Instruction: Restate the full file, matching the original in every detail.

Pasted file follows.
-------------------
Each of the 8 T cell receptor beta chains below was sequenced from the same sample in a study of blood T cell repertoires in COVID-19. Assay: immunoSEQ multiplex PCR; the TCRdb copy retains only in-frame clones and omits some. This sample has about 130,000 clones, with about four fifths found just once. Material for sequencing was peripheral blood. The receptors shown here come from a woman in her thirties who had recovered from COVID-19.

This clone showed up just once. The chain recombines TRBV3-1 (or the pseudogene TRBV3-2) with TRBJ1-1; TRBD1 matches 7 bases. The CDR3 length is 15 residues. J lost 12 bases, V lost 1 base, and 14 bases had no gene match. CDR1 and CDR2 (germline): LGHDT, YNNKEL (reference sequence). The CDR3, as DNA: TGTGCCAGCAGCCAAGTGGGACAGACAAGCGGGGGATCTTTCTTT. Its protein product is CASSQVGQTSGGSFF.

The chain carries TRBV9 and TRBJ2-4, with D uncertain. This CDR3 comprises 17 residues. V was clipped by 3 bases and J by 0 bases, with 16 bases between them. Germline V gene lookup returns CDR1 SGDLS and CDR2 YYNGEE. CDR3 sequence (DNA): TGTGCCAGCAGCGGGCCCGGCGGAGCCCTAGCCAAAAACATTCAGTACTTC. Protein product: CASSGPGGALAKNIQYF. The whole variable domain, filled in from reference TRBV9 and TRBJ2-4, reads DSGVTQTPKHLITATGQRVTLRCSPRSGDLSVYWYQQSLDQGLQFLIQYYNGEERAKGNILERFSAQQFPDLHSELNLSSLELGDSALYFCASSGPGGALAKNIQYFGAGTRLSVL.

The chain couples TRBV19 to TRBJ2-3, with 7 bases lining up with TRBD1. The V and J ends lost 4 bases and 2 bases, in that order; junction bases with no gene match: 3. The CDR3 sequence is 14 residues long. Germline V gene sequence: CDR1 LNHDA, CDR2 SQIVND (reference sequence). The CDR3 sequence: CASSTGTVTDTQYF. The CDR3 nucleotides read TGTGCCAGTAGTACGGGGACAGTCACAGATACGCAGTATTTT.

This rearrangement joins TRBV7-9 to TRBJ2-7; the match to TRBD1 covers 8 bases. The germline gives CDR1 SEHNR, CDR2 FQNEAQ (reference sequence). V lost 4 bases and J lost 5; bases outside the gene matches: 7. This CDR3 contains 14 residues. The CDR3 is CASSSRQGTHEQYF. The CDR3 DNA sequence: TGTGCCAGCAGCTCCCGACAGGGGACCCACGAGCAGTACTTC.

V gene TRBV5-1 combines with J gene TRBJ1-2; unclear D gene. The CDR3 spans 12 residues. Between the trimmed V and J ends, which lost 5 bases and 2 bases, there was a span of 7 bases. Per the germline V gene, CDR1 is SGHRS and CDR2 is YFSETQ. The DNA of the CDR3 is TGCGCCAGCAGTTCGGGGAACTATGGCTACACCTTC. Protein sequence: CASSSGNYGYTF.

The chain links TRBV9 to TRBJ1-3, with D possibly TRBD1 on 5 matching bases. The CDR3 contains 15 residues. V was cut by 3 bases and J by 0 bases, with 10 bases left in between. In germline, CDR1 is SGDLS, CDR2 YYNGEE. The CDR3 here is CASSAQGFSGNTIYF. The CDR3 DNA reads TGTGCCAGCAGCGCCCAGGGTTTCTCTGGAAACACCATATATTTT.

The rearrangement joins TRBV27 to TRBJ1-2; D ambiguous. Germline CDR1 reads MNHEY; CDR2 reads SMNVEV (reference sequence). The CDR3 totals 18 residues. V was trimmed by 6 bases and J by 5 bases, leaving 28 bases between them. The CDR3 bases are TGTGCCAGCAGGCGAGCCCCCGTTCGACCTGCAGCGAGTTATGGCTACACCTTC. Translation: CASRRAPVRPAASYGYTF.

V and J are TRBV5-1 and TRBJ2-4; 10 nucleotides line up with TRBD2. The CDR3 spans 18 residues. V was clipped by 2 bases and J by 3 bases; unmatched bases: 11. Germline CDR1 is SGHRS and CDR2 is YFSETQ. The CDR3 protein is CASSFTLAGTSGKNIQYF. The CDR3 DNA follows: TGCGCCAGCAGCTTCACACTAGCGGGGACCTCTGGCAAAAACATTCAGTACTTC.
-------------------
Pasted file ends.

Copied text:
Each of the 8 T cell receptor beta chains below was sequenced from the same sample in a study of blood T cell repertoires in COVID-19. Assay: immunoSEQ multiplex PCR; the TCRdb copy retains only in-frame clones and omits some. This sample has about 130,000 clones, with about four fifths found just once. Material for sequencing was peripheral blood. The receptors shown here come from a woman in her thirties who had recovered from COVID-19.

This clone showed up just once. The chain recombines TRBV3-1 (or the pseudogene TRBV3-2) with TRBJ1-1; TRBD1 matches 7 bases. The CDR3 length is 15 residues. J lost 12 bases, V lost 1 base, and 14 bases had no gene match. CDR1 and CDR2 (germline): LGHDT, YNNKEL (reference sequence). The CDR3, as DNA: TGTGCCAGCAGCCAAGTGGGACAGACAAGCGGGGGATCTTTCTTT. Its protein product is CASSQVGQTSGGSFF.

The chain carries TRBV9 and TRBJ2-4, with D uncertain. This CDR3 comprises 17 residues. V was clipped by 3 bases and J by 0 bases, with 16 bases between them. Germline V gene lookup returns CDR1 SGDLS and CDR2 YYNGEE. CDR3 sequence (DNA): TGTGCCAGCAGCGGGCCCGGCGGAGCCCTAGCCAAAAACATTCAGTACTTC. Protein product: CASSGPGGALAKNIQYF. The whole variable domain, filled in from reference TRBV9 and TRBJ2-4, reads DSGVTQTPKHLITATGQRVTLRCSPRSGDLSVYWYQQSLDQGLQFLIQYYNGEERAKGNILERFSAQQFPDLHSELNLSSLELGDSALYFCASSGPGGALAKNIQYFGAGTRLSVL.

The chain couples TRBV19 to TRBJ2-3, with 7 bases lining up with TRBD1. The V and J ends lost 4 bases and 2 bases, in that order; junction bases with no gene match: 3. The CDR3 sequence is 14 residues long. Germline V gene sequence: CDR1 LNHDA, CDR2 SQIVND (reference sequence). The CDR3 sequence: CASSTGTVTDTQYF. The CDR3 nucleotides read TGTGCCAGTAGTACGGGGACAGTCACAGATACGCAGTATTTT.

This rearrangement joins TRBV7-9 to TRBJ2-7; the match to TRBD1 covers 8 bases. The germline gives CDR1 SEHNR, CDR2 FQNEAQ (reference sequence). V lost 4 bases and J lost 5; bases outside the gene matches: 7. This CDR3 contains 14 residues. The CDR3 is CASSSRQGTHEQYF. The CDR3 DNA sequence: TGTGCCAGCAGCTCCCGACAGGGGACCCACGAGCAGTACTTC.

V gene TRBV5-1 combines with J gene TRBJ1-2; unclear D gene. The CDR3 spans 12 residues. Between the trimmed V and J ends, which lost 5 bases and 2 bases, there was a span of 7 bases. Per the germline V gene, CDR1 is SGHRS and CDR2 is YFSETQ. The DNA of the CDR3 is TGCGCCAGCAGTTCGGGGAACTATGGCTACACCTTC. Protein sequence: CASSSGNYGYTF.

The chain links TRBV9 to TRBJ1-3, with D possibly TRBD1 on 5 matching bases. The CDR3 contains 15 residues. V was cut by 3 bases and J by 0 bases, with 10 bases left in between. In germline, CDR1 is SGDLS, CDR2 YYNGEE. The CDR3 here is CASSAQGFSGNTIYF. The CDR3 DNA reads TGTGCCAGCAGCGCCCAGGGTTTCTCTGGAAACACCATATATTTT.

The rearrangement joins TRBV27 to TRBJ1-2; D ambiguous. Germline CDR1 reads MNHEY; CDR2 reads SMNVEV (reference sequence). The CDR3 totals 18 residues. V was trimmed by 6 bases and J by 5 bases, leaving 28 bases between them. The CDR3 bases are TGTGCCAGCAGGCGAGCCCCCGTTCGACCTGCAGCGAGTTATGGCTACACCTTC. Translation: CASRRAPVRPAASYGYTF.

V and J are TRBV5-1 and TRBJ2-4; 10 nucleotides line up with TRBD2. The CDR3 spans 18 residues. V was clipped by 2 bases and J by 3 bases; unmatched bases: 11. Germline CDR1 is SGHRS and CDR2 is YFSETQ. The CDR3 protein is CASSFTLAGTSGKNIQYF. The CDR3 DNA follows: TGCGCCAGCAGCTTCACACTAGCGGGGACCTCTGGCAAAAACATTCAGTACTTC.